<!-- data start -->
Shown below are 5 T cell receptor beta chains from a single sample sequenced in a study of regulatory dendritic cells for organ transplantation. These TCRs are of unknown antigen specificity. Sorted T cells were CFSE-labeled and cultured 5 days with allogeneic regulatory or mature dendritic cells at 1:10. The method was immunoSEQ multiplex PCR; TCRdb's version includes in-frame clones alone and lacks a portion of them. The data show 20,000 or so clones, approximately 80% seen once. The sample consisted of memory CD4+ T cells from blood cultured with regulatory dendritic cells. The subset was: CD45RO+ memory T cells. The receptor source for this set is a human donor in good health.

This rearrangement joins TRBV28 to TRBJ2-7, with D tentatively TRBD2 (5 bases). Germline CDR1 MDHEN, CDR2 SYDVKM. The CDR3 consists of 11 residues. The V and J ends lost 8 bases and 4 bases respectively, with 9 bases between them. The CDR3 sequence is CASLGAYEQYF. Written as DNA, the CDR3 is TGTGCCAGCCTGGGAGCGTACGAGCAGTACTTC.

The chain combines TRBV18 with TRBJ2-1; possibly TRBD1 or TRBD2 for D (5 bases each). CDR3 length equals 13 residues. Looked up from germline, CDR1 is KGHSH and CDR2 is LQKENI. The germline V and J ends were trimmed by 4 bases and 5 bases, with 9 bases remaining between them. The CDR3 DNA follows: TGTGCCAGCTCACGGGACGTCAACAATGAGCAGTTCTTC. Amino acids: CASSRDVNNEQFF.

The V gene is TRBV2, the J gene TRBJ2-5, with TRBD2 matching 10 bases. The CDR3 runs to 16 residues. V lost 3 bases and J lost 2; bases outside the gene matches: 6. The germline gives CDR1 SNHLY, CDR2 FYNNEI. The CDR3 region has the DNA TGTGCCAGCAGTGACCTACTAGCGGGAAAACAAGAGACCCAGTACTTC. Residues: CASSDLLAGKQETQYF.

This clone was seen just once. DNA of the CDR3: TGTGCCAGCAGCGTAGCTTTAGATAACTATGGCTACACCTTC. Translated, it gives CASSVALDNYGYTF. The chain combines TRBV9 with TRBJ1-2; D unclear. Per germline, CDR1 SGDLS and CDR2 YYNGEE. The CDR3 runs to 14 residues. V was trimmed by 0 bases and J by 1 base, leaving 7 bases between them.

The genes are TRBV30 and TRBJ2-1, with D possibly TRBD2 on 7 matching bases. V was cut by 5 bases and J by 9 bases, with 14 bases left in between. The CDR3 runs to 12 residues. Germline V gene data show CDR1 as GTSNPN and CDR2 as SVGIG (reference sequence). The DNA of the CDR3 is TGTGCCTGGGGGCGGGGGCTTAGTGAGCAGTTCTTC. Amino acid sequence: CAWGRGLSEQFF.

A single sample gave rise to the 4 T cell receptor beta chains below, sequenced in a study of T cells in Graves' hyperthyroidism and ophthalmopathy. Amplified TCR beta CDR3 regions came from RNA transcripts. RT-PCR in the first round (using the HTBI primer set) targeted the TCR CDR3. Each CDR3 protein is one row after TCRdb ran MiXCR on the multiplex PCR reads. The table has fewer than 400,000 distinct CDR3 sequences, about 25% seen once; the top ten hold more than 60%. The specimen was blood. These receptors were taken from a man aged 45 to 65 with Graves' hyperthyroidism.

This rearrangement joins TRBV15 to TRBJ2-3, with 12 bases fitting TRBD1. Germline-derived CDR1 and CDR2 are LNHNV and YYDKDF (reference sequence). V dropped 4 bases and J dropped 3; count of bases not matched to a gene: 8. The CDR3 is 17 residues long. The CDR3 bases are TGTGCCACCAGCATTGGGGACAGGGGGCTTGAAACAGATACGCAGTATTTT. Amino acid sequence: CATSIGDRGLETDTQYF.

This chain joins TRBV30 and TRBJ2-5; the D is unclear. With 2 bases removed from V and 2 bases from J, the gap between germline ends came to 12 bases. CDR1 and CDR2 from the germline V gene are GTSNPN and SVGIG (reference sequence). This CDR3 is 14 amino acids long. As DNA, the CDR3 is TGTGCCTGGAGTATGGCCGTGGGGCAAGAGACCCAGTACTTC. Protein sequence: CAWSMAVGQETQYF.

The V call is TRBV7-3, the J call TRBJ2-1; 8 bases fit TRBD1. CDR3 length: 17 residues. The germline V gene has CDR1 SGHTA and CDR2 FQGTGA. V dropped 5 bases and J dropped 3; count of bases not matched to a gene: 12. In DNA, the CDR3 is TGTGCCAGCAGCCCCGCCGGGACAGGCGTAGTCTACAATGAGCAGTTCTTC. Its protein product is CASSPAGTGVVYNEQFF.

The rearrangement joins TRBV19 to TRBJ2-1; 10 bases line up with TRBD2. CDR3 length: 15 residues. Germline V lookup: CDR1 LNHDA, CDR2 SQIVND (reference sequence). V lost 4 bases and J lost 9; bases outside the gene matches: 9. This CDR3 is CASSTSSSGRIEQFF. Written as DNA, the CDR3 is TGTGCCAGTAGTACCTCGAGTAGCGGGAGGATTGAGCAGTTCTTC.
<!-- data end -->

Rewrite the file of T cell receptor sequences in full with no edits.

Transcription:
Shown below are 5 T cell receptor beta chains from a single sample sequenced in a study of regulatory dendritic cells for organ transplantation. These TCRs are of unknown antigen specificity. Sorted T cells were CFSE-labeled and cultured 5 days with allogeneic regulatory or mature dendritic cells at 1:10. The method was immunoSEQ multiplex PCR; TCRdb's version includes in-frame clones alone and lacks a portion of them. The data show 20,000 or so clones, approximately 80% seen once. The sample consisted of memory CD4+ T cells from blood cultured with regulatory dendritic cells. The subset was: CD45RO+ memory T cells. The receptor source for this set is a human donor in good health.

This rearrangement joins TRBV28 to TRBJ2-7, with D tentatively TRBD2 (5 bases). Germline CDR1 MDHEN, CDR2 SYDVKM. The CDR3 consists of 11 residues. The V and J ends lost 8 bases and 4 bases respectively, with 9 bases between them. The CDR3 sequence is CASLGAYEQYF. Written as DNA, the CDR3 is TGTGCCAGCCTGGGAGCGTACGAGCAGTACTTC.

The chain combines TRBV18 with TRBJ2-1; possibly TRBD1 or TRBD2 for D (5 bases each). CDR3 length equals 13 residues. Looked up from germline, CDR1 is KGHSH and CDR2 is LQKENI. The germline V and J ends were trimmed by 4 bases and 5 bases, with 9 bases remaining between them. The CDR3 DNA follows: TGTGCCAGCTCACGGGACGTCAACAATGAGCAGTTCTTC. Amino acids: CASSRDVNNEQFF.

The V gene is TRBV2, the J gene TRBJ2-5, with TRBD2 matching 10 bases. The CDR3 runs to 16 residues. V lost 3 bases and J lost 2; bases outside the gene matches: 6. The germline gives CDR1 SNHLY, CDR2 FYNNEI. The CDR3 region has the DNA TGTGCCAGCAGTGACCTACTAGCGGGAAAACAAGAGACCCAGTACTTC. Residues: CASSDLLAGKQETQYF.

This clone was seen just once. DNA of the CDR3: TGTGCCAGCAGCGTAGCTTTAGATAACTATGGCTACACCTTC. Translated, it gives CASSVALDNYGYTF. The chain combines TRBV9 with TRBJ1-2; D unclear. Per germline, CDR1 SGDLS and CDR2 YYNGEE. The CDR3 runs to 14 residues. V was trimmed by 0 bases and J by 1 base, leaving 7 bases between them.

The genes are TRBV30 and TRBJ2-1, with D possibly TRBD2 on 7 matching bases. V was cut by 5 bases and J by 9 bases, with 14 bases left in between. The CDR3 runs to 12 residues. Germline V gene data show CDR1 as GTSNPN and CDR2 as SVGIG (reference sequence). The DNA of the CDR3 is TGTGCCTGGGGGCGGGGGCTTAGTGAGCAGTTCTTC. Amino acid sequence: CAWGRGLSEQFF.

A single sample gave rise to the 4 T cell receptor beta chains below, sequenced in a study of T cells in Graves' hyperthyroidism and ophthalmopathy. Amplified TCR beta CDR3 regions came from RNA transcripts. RT-PCR in the first round (using the HTBI primer set) targeted the TCR CDR3. Each CDR3 protein is one row after TCRdb ran MiXCR on the multiplex PCR reads. The table has fewer than 400,000 distinct CDR3 sequences, about 25% seen once; the top ten hold more than 60%. The specimen was blood. These receptors were taken from a man aged 45 to 65 with Graves' hyperthyroidism.

This rearrangement joins TRBV15 to TRBJ2-3, with 12 bases fitting TRBD1. Germline-derived CDR1 and CDR2 are LNHNV and YYDKDF (reference sequence). V dropped 4 bases and J dropped 3; count of bases not matched to a gene: 8. The CDR3 is 17 residues long. The CDR3 bases are TGTGCCACCAGCATTGGGGACAGGGGGCTTGAAACAGATACGCAGTATTTT. Amino acid sequence: CATSIGDRGLETDTQYF.

This chain joins TRBV30 and TRBJ2-5; the D is unclear. With 2 bases removed from V and 2 bases from J, the gap between germline ends came to 12 bases. CDR1 and CDR2 from the germline V gene are GTSNPN and SVGIG (reference sequence). This CDR3 is 14 amino acids long. As DNA, the CDR3 is TGTGCCTGGAGTATGGCCGTGGGGCAAGAGACCCAGTACTTC. Protein sequence: CAWSMAVGQETQYF.

The V call is TRBV7-3, the J call TRBJ2-1; 8 bases fit TRBD1. CDR3 length: 17 residues. The germline V gene has CDR1 SGHTA and CDR2 FQGTGA. V dropped 5 bases and J dropped 3; count of bases not matched to a gene: 12. In DNA, the CDR3 is TGTGCCAGCAGCCCCGCCGGGACAGGCGTAGTCTACAATGAGCAGTTCTTC. Its protein product is CASSPAGTGVVYNEQFF.

The rearrangement joins TRBV19 to TRBJ2-1; 10 bases line up with TRBD2. CDR3 length: 15 residues. Germline V lookup: CDR1 LNHDA, CDR2 SQIVND (reference sequence). V lost 4 bases and J lost 9; bases outside the gene matches: 9. This CDR3 is CASSTSSSGRIEQFF. Written as DNA, the CDR3 is TGTGCCAGTAGTACCTCGAGTAGCGGGAGGATTGAGCAGTTCTTC.